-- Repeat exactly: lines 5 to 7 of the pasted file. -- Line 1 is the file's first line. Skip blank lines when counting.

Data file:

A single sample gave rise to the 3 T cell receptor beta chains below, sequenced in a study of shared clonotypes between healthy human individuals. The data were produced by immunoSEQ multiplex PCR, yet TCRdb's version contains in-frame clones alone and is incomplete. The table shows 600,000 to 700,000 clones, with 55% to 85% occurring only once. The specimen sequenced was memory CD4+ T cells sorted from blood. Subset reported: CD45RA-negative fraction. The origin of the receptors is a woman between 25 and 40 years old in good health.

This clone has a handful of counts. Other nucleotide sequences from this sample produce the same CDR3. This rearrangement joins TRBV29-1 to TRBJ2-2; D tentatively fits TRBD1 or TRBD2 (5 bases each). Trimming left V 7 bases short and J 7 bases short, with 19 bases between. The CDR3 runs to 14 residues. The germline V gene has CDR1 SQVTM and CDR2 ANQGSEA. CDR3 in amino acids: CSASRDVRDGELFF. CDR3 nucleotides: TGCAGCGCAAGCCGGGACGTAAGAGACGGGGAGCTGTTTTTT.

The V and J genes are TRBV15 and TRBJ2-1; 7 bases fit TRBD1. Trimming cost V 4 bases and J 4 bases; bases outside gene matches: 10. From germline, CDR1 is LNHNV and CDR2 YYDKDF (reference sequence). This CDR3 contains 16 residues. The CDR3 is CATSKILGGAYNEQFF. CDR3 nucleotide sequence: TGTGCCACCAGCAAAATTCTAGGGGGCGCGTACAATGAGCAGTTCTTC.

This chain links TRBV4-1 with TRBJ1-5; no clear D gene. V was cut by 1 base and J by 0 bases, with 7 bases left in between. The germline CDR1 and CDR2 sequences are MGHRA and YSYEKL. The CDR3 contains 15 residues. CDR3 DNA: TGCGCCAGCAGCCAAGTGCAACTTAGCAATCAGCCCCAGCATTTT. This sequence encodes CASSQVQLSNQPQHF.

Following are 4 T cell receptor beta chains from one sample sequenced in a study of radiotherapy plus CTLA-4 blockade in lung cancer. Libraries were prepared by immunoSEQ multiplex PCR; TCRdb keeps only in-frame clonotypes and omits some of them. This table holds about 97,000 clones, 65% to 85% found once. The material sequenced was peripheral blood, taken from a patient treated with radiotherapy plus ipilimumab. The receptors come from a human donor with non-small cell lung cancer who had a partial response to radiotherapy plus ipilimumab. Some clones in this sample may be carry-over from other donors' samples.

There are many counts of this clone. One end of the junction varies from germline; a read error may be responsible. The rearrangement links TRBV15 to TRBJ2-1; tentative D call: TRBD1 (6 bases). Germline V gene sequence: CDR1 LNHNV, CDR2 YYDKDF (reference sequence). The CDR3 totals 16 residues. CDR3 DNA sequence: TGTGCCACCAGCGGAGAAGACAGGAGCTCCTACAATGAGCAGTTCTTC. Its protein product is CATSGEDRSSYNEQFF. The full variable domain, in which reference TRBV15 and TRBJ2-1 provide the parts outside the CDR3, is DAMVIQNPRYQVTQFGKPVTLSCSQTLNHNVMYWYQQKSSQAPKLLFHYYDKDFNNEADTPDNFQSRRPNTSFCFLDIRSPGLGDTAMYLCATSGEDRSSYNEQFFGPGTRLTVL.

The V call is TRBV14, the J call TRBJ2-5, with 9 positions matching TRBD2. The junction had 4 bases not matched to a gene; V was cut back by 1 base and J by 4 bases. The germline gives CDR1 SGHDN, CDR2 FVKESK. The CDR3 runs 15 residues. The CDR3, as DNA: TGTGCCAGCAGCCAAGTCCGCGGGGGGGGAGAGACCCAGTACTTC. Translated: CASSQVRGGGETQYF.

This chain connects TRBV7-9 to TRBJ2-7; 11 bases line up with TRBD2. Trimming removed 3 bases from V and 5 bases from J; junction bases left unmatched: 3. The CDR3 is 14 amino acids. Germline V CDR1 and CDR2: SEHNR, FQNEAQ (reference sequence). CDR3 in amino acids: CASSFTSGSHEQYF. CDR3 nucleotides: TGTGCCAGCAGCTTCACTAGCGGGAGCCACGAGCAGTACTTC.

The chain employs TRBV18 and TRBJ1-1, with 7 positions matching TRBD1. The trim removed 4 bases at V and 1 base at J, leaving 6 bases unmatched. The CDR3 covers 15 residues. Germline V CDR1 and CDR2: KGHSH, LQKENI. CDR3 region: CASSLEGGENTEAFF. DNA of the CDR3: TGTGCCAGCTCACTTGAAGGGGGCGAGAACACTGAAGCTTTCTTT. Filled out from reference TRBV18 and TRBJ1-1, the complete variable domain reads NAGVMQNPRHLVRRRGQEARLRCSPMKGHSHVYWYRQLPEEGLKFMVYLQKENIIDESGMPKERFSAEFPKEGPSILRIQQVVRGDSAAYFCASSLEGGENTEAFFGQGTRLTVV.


Following are 4 T cell receptor beta chains from one sample sequenced in a study of radiotherapy plus CTLA-4 blockade in lung cancer. Libraries were prepared by immunoSEQ multiplex PCR; TCRdb keeps only in-frame clonotypes and omits some of them. This table holds about 97,000 clones, 65% to 85% found once. The material sequenced was peripheral blood, taken from a patient treated with radiotherapy plus ipilimumab. The receptors come from a human donor with non-small cell lung cancer who had a partial response to radiotherapy plus ipilimumab. Some clones in this sample may be carry-over from other donors' samples.

There are many counts of this clone. One end of the junction varies from germline; a read error may be responsible. The rearrangement links TRBV15 to TRBJ2-1; tentative D call: TRBD1 (6 bases). Germline V gene sequence: CDR1 LNHNV, CDR2 YYDKDF (reference sequence). The CDR3 totals 16 residues. CDR3 DNA sequence: TGTGCCACCAGCGGAGAAGACAGGAGCTCCTACAATGAGCAGTTCTTC. Its protein product is CATSGEDRSSYNEQFF. The full variable domain, in which reference TRBV15 and TRBJ2-1 provide the parts outside the CDR3, is DAMVIQNPRYQVTQFGKPVTLSCSQTLNHNVMYWYQQKSSQAPKLLFHYYDKDFNNEADTPDNFQSRRPNTSFCFLDIRSPGLGDTAMYLCATSGEDRSSYNEQFFGPGTRLTVL.

The V call is TRBV14, the J call TRBJ2-5, with 9 positions matching TRBD2. The junction had 4 bases not matched to a gene; V was cut back by 1 base and J by 4 bases. The germline gives CDR1 SGHDN, CDR2 FVKESK. The CDR3 runs 15 residues. The CDR3, as DNA: TGTGCCAGCAGCCAAGTCCGCGGGGGGGGAGAGACCCAGTACTTC. Translated: CASSQVRGGGETQYF.